Last week, Mets phenom Zack Wheeler made his major league debut and throttled the Atlanta Braves. Despite a rocky first inning, the obviously nervous hurler settled in and kept the Braves on their heels. He’s not the first hyped rookie to start well. From Michael Wacha to Shelby Miller to Jose Fernandez, we have already seen several promising rookie starters debut in the bigs in 2013. Most of the rookies came out blazing, with few exceptions (Chris Archer).
So I wondered: Are rookie starters at the advantage, at least in or near their debut outings? I Scratched the Surface to find out.
I sorted rookie starting pitchers who started at least 10 games and logged at least 50 innings since 2000 giving me over 400 names. Then I took the Top 15 in Wins Above Replacement (WAR) to determine if the best of the rookies were able to keep major league hitters off balance.
I noted their season-long ERA and then looked at their first three starts in that rookie season. (That’s not to say these are their first-ever starts, as many appeared in a few games in previous seasons, but I wanted to compare their stats within the same season).
Here is what I came up with for those 15 pitchers. Their season-long ERA is on the top line for each player; the ERA in the first three starts is listed just below that.
[table “292” not found /]
Nine of the outstanding rookies had better ERAs in their initial three outings than over the entire season. It seemed common to have one subpar outing among the first three starts, often in the first game. I also noticed that pitchers whose first starts came in the middle of a season tended to fare better than those who started the season in the rotation.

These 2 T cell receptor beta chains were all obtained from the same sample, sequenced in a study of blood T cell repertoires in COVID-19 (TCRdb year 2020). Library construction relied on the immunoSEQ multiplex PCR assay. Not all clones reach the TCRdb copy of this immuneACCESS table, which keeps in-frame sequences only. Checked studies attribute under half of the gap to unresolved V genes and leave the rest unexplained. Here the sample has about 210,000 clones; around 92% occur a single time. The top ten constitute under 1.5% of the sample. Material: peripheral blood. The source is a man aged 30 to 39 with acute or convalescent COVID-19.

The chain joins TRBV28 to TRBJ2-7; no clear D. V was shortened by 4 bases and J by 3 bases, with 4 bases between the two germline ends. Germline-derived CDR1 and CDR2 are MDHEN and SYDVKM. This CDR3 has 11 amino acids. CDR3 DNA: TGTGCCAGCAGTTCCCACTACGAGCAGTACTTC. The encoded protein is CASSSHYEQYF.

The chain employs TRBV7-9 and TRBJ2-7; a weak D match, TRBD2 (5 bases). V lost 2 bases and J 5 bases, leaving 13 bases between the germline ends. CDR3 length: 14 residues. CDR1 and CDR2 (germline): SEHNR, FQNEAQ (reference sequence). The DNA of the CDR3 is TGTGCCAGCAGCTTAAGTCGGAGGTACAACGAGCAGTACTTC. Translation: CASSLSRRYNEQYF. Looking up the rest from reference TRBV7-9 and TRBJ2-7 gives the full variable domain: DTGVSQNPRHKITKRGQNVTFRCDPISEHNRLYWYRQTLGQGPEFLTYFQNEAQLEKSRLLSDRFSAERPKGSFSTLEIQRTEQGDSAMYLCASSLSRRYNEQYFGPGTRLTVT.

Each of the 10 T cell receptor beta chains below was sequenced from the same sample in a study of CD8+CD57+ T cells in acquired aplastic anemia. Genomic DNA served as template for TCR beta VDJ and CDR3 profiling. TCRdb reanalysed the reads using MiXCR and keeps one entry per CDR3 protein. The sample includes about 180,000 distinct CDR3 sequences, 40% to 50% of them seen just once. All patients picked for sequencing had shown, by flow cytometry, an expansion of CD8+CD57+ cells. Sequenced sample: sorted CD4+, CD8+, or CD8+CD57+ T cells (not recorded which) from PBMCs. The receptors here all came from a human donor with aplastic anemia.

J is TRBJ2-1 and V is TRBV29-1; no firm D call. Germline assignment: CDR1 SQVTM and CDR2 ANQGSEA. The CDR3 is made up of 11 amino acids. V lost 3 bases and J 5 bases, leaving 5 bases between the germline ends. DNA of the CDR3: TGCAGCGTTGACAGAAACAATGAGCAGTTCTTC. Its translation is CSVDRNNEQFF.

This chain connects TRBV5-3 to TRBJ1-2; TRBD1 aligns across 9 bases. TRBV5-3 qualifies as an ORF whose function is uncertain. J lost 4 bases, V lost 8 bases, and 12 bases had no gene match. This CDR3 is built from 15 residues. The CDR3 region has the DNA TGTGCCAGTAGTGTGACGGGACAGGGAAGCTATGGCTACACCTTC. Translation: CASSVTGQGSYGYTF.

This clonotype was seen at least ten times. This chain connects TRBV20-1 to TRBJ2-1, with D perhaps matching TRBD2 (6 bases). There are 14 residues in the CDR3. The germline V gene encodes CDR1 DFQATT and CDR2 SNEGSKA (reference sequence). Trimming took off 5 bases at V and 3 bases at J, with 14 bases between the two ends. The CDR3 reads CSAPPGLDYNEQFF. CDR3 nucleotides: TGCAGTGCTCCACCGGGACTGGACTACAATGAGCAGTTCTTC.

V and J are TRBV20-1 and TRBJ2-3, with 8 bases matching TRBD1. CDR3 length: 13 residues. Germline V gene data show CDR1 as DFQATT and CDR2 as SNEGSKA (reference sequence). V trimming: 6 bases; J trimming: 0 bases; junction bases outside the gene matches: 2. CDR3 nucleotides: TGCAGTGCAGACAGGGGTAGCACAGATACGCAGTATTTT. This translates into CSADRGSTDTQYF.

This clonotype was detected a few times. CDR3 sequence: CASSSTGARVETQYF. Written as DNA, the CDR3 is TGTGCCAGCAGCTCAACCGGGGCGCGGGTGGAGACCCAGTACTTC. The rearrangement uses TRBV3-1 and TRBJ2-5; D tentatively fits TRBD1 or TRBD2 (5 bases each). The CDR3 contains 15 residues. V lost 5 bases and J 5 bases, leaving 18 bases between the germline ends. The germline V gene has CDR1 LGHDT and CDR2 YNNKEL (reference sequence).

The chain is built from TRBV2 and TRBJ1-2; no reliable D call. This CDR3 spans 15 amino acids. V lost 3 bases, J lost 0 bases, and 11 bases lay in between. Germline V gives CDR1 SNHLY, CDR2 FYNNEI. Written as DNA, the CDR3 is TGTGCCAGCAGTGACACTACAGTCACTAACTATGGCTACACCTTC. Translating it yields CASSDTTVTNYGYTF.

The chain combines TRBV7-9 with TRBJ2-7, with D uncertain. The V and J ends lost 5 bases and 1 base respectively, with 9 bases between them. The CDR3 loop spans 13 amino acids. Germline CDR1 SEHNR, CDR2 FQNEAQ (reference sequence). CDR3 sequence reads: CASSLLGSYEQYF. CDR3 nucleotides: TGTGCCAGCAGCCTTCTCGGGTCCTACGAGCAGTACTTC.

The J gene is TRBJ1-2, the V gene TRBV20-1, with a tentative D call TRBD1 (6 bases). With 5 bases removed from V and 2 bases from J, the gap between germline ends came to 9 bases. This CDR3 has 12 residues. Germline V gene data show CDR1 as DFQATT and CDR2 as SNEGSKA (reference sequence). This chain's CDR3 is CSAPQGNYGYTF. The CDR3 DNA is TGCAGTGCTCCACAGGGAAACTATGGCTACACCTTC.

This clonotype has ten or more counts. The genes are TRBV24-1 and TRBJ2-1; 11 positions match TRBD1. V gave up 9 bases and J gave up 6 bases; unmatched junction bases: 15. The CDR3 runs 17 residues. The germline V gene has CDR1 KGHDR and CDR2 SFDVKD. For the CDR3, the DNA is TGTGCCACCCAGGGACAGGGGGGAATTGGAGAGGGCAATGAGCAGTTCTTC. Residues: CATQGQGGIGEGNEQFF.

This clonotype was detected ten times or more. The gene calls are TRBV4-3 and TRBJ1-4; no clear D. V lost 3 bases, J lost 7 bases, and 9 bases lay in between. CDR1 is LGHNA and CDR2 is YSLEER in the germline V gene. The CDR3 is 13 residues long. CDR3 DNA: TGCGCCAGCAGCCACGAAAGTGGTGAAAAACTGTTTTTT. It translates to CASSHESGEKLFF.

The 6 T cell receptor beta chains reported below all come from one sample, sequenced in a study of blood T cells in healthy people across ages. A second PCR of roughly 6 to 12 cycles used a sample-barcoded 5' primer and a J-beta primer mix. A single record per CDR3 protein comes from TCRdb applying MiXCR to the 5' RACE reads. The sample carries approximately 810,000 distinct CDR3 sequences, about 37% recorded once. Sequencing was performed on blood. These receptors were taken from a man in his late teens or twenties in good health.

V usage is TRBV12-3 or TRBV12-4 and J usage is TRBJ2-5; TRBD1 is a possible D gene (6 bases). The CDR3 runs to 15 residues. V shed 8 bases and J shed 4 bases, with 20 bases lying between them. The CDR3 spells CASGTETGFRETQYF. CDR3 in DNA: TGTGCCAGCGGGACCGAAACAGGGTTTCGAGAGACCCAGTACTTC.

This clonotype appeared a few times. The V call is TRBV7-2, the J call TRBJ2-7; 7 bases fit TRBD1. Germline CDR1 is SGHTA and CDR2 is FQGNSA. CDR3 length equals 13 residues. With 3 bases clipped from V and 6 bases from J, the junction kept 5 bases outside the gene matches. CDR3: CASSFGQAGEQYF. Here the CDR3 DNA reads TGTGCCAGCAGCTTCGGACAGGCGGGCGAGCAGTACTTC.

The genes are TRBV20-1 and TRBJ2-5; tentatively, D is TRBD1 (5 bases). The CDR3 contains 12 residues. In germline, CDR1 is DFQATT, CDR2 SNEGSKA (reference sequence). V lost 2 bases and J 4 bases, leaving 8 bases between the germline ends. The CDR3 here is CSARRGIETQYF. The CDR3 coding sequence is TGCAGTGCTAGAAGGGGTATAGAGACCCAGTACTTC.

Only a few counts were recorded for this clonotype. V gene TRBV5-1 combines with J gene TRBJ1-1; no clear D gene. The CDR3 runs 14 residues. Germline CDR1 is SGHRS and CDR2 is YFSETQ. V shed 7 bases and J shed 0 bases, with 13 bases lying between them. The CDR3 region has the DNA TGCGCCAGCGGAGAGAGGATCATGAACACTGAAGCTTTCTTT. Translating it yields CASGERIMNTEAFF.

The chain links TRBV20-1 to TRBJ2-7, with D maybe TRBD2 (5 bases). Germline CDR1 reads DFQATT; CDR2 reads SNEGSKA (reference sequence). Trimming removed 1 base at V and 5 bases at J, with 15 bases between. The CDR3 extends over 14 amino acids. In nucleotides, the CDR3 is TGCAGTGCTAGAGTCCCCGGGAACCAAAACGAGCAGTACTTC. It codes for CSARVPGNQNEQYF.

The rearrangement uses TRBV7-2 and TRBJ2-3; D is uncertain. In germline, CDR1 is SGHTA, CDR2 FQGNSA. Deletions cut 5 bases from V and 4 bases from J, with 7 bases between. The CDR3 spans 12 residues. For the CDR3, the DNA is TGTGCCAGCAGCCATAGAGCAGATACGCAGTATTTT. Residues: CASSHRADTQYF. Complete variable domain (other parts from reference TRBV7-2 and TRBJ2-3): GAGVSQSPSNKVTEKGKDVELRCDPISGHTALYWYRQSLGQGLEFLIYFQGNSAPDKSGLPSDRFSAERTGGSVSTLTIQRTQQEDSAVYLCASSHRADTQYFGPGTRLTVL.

It should be noted that Alexi Ogando pitched almost 50 innings out of the bullpen in 2010, so he’s not a “true” example of what we are searching here, but this was his rookie season and he was predominantly a starter all season.
But I wanted a little more perspective. So here are the bottom 15 starters in terms of WAR. Warning to Yankee fans: a Kei Igawa reference to follow.
[table “293” not found /]
Studying the worst of the rookies seems a bit silly; who cares if a 7.00 ERA was initially better or worse? But we do see that 11 of the 15 pitchers were better ERA-wise in their first three starts. (And then the bottom fell out on many of these pitchers).
It was interesting to be reminded that Eric Gagne’s career began as a failed starter and that David Hernandez – one of the better set-up men in the game – also wasn’t successful at the start. Most of the other pitchers were out of the sport within two seasons.
What Did We Learn and How Can You Use This on Your Fantasy Team(s)
Rookie pitchers are enticing possibilities on your Fantasy staff. Do we really want to try to win with Wandy Rodriquez (again) when we could ride Chris Archer and his potential?
Here’s what we are learning:
- Rookies can look good early and then bottom out (or be sent back down to the minors or the bullpen).
- They tend to pitch a bit better in their first starts and then perhaps the league catches up with them and their increasingly familiar repertoires.
- If you’re in a keeper league and/or you stream pitchers you should take a chance on newcomers. While they may not be outstanding for the entire season, their hype and early success might be attractive to another owner. So if you grab these pitchers and they have a Zack Wheeler start in their first outing, you can get a closer or a base stealer from another owner who was not quick enough on the waiver wire.
- In our small sample, it seemed that pitchers from Japan fared a bit better in these initial starts. With little to no information on these arms, major league hitters need to learn quickly about a pitcher they’ve never faced in spring training.
- If a rookie is shelled in his first outing, keep your eyes on him. He could bring sneaky value due to an inflated ERA if he pitches well thereafter.
Rookies are a risky Fantasy perspective. I never advocate drafting a rookie, but the decision about a waiver wire rookie depends on so many factors. Keeper and dynasty leagues are obviously a different story, but when you are playing for this year, rookies are just as likely to hurt your squad as help it. But you can use rookie pitchers strategically to gain a Fantasy advantage.